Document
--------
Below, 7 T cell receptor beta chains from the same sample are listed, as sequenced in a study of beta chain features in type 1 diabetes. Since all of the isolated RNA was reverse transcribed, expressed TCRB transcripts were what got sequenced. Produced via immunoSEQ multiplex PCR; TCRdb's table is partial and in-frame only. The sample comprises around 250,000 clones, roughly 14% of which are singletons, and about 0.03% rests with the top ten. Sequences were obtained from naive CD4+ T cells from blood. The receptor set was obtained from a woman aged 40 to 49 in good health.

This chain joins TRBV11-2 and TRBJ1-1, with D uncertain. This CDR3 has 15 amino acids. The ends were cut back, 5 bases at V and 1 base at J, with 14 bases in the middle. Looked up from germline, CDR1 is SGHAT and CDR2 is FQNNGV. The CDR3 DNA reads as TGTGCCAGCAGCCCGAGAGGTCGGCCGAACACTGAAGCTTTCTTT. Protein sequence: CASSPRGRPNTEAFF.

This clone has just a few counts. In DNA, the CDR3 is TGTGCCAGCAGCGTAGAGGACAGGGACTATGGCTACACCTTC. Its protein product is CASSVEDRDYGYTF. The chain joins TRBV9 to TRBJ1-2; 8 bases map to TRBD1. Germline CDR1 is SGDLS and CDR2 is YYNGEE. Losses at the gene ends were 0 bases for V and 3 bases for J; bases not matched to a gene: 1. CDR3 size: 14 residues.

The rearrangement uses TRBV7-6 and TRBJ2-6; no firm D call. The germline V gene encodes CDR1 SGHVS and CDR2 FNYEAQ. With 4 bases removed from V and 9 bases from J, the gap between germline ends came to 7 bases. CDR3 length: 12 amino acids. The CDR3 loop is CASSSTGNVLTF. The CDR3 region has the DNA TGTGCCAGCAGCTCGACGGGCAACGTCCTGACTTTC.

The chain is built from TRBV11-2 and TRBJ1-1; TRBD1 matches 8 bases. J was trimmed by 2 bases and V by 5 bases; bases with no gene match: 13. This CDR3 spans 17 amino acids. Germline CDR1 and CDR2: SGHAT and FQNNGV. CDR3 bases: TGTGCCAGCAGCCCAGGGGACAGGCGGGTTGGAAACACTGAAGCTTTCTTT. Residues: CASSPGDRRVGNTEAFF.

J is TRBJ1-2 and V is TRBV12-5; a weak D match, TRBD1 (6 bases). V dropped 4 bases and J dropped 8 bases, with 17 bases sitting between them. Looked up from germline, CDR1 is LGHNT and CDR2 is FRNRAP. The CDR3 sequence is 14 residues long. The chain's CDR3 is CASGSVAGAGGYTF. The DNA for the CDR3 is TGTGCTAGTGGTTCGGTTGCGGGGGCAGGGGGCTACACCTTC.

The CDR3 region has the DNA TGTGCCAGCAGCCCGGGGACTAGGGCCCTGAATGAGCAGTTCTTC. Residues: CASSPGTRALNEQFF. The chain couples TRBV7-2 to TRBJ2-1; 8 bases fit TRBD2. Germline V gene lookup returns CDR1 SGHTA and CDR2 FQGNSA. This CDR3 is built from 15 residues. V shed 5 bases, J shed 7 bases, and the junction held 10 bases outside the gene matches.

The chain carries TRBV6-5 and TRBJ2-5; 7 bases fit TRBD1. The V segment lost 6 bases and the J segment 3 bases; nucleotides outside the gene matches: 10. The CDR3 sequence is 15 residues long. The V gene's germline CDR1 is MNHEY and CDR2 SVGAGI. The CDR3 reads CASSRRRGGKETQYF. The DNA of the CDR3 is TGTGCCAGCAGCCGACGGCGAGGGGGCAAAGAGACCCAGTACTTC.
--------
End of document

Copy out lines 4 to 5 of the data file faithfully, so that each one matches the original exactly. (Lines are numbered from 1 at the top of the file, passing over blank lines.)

The rearrangement uses TRBV7-6 and TRBJ2-6; no firm D call. The germline V gene encodes CDR1 SGHVS and CDR2 FNYEAQ. With 4 bases removed from V and 9 bases from J, the gap between germline ends came to 7 bases. CDR3 length: 12 amino acids. The CDR3 loop is CASSSTGNVLTF. The CDR3 region has the DNA TGTGCCAGCAGCTCGACGGGCAACGTCCTGACTTTC.

The chain is built from TRBV11-2 and TRBJ1-1; TRBD1 matches 8 bases. J was trimmed by 2 bases and V by 5 bases; bases with no gene match: 13. This CDR3 spans 17 amino acids. Germline CDR1 and CDR2: SGHAT and FQNNGV. CDR3 bases: TGTGCCAGCAGCCCAGGGGACAGGCGGGTTGGAAACACTGAAGCTTTCTTT. Residues: CASSPGDRRVGNTEAFF.